Psychotropic Drug-Induced Glaucoma: A Practical Guide to Diagnosis and Management


This article provides a practical review of the diagnosis and management of angle closure induced by psychotropic agents, including tricyclic antidepressants, antipsychotics and anticonvulsants. Selective serotonin reuptake inhibitors, serotonin-norepinephrine reuptake inhibitors, monoamine oxidase inhibitors and antipsychotics may trigger angle closure by influencing pupil configuration through adrenergic, anticholinergic, serotonergic or dopaminergic mechanisms. Patients with narrow iridocorneal angles are at risk, and these are more common in people with hypermetropia (near-sightedness), older people and individuals with an Asian background. These patients may benefit from a laser peripheral iridotomy, either prophylactically or to relieve an acute angle-closure episode. An idiosyncratic reaction to medications such as topiramate may lead to angle closure through an alternate mechanism, leading to a uveal effusion. Ophthalmological review may be considered prior to commencing medications in high-risk patients.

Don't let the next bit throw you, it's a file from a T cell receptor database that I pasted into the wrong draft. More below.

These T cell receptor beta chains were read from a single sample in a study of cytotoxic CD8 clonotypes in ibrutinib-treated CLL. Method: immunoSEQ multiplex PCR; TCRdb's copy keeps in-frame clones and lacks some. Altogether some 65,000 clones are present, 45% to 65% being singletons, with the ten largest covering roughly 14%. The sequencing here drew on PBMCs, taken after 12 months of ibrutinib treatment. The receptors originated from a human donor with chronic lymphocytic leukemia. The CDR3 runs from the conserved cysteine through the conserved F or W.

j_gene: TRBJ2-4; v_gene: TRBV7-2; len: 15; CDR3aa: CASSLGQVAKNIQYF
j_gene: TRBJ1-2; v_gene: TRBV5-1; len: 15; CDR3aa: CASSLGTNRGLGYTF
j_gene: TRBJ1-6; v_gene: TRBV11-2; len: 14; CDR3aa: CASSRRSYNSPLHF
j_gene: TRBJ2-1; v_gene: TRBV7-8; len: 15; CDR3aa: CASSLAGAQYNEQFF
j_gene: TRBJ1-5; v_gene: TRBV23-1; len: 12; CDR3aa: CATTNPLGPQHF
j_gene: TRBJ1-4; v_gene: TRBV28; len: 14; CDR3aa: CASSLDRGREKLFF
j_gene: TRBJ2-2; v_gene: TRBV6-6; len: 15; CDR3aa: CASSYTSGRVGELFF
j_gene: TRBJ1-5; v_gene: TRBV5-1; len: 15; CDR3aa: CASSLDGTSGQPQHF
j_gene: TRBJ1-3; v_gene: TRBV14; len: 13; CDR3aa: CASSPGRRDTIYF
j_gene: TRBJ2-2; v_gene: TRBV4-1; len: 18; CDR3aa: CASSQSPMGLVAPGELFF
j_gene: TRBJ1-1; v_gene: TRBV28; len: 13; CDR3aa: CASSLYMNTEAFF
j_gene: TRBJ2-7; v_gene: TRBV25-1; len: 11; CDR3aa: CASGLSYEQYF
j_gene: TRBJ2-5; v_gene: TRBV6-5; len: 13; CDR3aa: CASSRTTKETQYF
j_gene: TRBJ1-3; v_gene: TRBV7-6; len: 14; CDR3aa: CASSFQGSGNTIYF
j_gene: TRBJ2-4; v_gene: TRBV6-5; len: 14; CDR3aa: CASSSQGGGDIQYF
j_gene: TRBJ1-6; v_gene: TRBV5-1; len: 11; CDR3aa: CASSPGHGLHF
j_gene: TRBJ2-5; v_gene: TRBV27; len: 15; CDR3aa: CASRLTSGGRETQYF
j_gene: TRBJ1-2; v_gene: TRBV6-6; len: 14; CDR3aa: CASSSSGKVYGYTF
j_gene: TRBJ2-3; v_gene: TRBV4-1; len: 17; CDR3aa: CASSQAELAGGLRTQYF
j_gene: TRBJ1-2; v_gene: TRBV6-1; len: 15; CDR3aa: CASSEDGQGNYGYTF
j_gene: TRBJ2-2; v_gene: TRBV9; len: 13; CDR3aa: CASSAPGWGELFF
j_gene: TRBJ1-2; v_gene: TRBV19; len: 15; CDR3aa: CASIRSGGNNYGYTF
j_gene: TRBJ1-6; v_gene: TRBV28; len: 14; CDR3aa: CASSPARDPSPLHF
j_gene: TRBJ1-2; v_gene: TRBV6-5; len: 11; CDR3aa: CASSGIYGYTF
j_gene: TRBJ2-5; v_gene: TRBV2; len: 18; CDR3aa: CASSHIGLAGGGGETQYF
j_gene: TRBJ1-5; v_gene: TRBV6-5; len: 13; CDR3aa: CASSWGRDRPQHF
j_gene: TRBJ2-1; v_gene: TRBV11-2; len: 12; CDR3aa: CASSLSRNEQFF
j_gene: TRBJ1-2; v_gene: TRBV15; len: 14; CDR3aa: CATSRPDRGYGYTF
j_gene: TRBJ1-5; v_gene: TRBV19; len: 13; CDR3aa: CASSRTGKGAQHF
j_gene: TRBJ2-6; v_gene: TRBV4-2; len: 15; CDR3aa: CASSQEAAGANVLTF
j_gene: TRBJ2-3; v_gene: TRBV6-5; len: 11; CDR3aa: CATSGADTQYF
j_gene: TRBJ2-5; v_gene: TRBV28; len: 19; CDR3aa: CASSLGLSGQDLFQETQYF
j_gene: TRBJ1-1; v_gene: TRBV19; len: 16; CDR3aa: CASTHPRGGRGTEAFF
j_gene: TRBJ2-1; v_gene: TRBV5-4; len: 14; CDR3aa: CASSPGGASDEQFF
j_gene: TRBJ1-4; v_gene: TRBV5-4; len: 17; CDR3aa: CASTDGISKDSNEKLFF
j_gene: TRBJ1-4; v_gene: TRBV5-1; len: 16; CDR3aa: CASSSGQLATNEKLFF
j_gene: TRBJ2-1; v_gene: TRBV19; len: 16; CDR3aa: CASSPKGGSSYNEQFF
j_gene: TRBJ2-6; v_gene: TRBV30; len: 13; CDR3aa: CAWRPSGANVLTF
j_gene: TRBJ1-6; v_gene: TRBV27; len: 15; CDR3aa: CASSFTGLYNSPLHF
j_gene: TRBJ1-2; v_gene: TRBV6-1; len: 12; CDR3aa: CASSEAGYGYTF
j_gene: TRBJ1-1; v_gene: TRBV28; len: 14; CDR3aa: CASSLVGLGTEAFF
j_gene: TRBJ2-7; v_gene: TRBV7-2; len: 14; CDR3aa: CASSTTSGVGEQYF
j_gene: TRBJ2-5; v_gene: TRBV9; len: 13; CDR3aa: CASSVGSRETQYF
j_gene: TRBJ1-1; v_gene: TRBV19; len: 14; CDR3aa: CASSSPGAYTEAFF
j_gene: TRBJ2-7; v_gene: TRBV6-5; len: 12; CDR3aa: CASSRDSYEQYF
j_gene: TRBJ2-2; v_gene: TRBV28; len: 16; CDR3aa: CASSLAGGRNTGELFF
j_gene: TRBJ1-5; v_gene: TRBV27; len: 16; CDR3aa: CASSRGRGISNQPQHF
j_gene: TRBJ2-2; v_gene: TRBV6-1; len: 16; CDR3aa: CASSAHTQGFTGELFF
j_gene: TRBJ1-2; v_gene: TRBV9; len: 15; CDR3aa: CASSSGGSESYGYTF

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Correspondence to Richard J. Symes.

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Neeranjali S. Jain, Claire W. Ruan, Shanil R. Dhanji, and Richard Symes have no conflicts of interest that are directly relevant to the content of this article.


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Jain, N.S., Ruan, C.W., Dhanji, S.R. et al. Psychotropic Drug-Induced Glaucoma: A Practical Guide to Diagnosis and Management. CNS Drugs 35, 283–289 (2021).

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